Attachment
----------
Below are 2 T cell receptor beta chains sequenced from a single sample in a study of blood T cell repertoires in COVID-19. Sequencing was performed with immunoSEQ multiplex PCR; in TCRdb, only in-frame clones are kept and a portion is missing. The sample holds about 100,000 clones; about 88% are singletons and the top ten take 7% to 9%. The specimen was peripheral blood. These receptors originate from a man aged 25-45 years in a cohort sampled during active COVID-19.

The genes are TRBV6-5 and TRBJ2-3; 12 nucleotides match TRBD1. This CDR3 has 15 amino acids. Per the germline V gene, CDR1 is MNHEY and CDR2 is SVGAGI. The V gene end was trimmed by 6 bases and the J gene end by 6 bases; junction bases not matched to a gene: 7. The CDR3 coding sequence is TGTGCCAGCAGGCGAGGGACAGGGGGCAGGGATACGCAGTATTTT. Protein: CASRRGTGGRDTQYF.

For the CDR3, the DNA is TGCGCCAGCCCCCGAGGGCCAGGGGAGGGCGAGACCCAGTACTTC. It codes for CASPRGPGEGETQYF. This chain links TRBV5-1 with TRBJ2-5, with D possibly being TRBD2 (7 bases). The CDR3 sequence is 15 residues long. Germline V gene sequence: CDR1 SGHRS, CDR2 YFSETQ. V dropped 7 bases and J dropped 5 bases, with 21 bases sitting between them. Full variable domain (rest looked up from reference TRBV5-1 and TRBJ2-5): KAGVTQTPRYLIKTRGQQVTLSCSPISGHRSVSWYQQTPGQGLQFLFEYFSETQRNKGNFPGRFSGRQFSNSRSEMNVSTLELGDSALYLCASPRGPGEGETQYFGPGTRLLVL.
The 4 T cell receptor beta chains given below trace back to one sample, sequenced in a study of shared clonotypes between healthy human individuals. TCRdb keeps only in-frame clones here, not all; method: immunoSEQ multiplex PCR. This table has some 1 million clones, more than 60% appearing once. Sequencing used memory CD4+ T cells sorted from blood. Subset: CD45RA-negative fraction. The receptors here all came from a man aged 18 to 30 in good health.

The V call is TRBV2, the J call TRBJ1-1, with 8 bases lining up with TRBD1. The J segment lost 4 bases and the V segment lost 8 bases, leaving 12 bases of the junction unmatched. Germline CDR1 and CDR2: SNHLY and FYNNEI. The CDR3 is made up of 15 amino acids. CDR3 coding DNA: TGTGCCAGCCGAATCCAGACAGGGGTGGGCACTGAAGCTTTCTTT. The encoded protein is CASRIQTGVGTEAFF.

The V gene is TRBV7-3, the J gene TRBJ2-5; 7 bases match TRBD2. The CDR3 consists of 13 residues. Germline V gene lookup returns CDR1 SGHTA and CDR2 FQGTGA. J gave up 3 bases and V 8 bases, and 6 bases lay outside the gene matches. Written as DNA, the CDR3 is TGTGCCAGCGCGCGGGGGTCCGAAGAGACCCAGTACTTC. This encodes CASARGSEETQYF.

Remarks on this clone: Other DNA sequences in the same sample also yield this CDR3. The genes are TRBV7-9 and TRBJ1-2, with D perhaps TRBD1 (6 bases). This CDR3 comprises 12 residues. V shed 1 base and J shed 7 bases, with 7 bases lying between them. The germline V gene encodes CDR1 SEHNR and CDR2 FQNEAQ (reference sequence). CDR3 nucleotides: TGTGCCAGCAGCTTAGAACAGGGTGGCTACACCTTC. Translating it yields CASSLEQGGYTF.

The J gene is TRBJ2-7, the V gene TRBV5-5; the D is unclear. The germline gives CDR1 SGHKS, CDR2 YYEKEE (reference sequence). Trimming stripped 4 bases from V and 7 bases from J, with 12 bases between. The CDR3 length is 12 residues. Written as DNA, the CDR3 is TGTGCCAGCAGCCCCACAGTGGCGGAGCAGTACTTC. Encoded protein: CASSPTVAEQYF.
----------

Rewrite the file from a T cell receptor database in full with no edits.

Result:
Below are 2 T cell receptor beta chains sequenced from a single sample in a study of blood T cell repertoires in COVID-19. Sequencing was performed with immunoSEQ multiplex PCR; in TCRdb, only in-frame clones are kept and a portion is missing. The sample holds about 100,000 clones; about 88% are singletons and the top ten take 7% to 9%. The specimen was peripheral blood. These receptors originate from a man aged 25-45 years in a cohort sampled during active COVID-19.

The genes are TRBV6-5 and TRBJ2-3; 12 nucleotides match TRBD1. This CDR3 has 15 amino acids. Per the germline V gene, CDR1 is MNHEY and CDR2 is SVGAGI. The V gene end was trimmed by 6 bases and the J gene end by 6 bases; junction bases not matched to a gene: 7. The CDR3 coding sequence is TGTGCCAGCAGGCGAGGGACAGGGGGCAGGGATACGCAGTATTTT. Protein: CASRRGTGGRDTQYF.

For the CDR3, the DNA is TGCGCCAGCCCCCGAGGGCCAGGGGAGGGCGAGACCCAGTACTTC. It codes for CASPRGPGEGETQYF. This chain links TRBV5-1 with TRBJ2-5, with D possibly being TRBD2 (7 bases). The CDR3 sequence is 15 residues long. Germline V gene sequence: CDR1 SGHRS, CDR2 YFSETQ. V dropped 7 bases and J dropped 5 bases, with 21 bases sitting between them. Full variable domain (rest looked up from reference TRBV5-1 and TRBJ2-5): KAGVTQTPRYLIKTRGQQVTLSCSPISGHRSVSWYQQTPGQGLQFLFEYFSETQRNKGNFPGRFSGRQFSNSRSEMNVSTLELGDSALYLCASPRGPGEGETQYFGPGTRLLVL.
The 4 T cell receptor beta chains given below trace back to one sample, sequenced in a study of shared clonotypes between healthy human individuals. TCRdb keeps only in-frame clones here, not all; method: immunoSEQ multiplex PCR. This table has some 1 million clones, more than 60% appearing once. Sequencing used memory CD4+ T cells sorted from blood. Subset: CD45RA-negative fraction. The receptors here all came from a man aged 18 to 30 in good health.

The V call is TRBV2, the J call TRBJ1-1, with 8 bases lining up with TRBD1. The J segment lost 4 bases and the V segment lost 8 bases, leaving 12 bases of the junction unmatched. Germline CDR1 and CDR2: SNHLY and FYNNEI. The CDR3 is made up of 15 amino acids. CDR3 coding DNA: TGTGCCAGCCGAATCCAGACAGGGGTGGGCACTGAAGCTTTCTTT. The encoded protein is CASRIQTGVGTEAFF.

The V gene is TRBV7-3, the J gene TRBJ2-5; 7 bases match TRBD2. The CDR3 consists of 13 residues. Germline V gene lookup returns CDR1 SGHTA and CDR2 FQGTGA. J gave up 3 bases and V 8 bases, and 6 bases lay outside the gene matches. Written as DNA, the CDR3 is TGTGCCAGCGCGCGGGGGTCCGAAGAGACCCAGTACTTC. This encodes CASARGSEETQYF.

Remarks on this clone: Other DNA sequences in the same sample also yield this CDR3. The genes are TRBV7-9 and TRBJ1-2, with D perhaps TRBD1 (6 bases). This CDR3 comprises 12 residues. V shed 1 base and J shed 7 bases, with 7 bases lying between them. The germline V gene encodes CDR1 SEHNR and CDR2 FQNEAQ (reference sequence). CDR3 nucleotides: TGTGCCAGCAGCTTAGAACAGGGTGGCTACACCTTC. Translating it yields CASSLEQGGYTF.

The J gene is TRBJ2-7, the V gene TRBV5-5; the D is unclear. The germline gives CDR1 SGHKS, CDR2 YYEKEE (reference sequence). Trimming stripped 4 bases from V and 7 bases from J, with 12 bases between. The CDR3 length is 12 residues. Written as DNA, the CDR3 is TGTGCCAGCAGCCCCACAGTGGCGGAGCAGTACTTC. Encoded protein: CASSPTVAEQYF.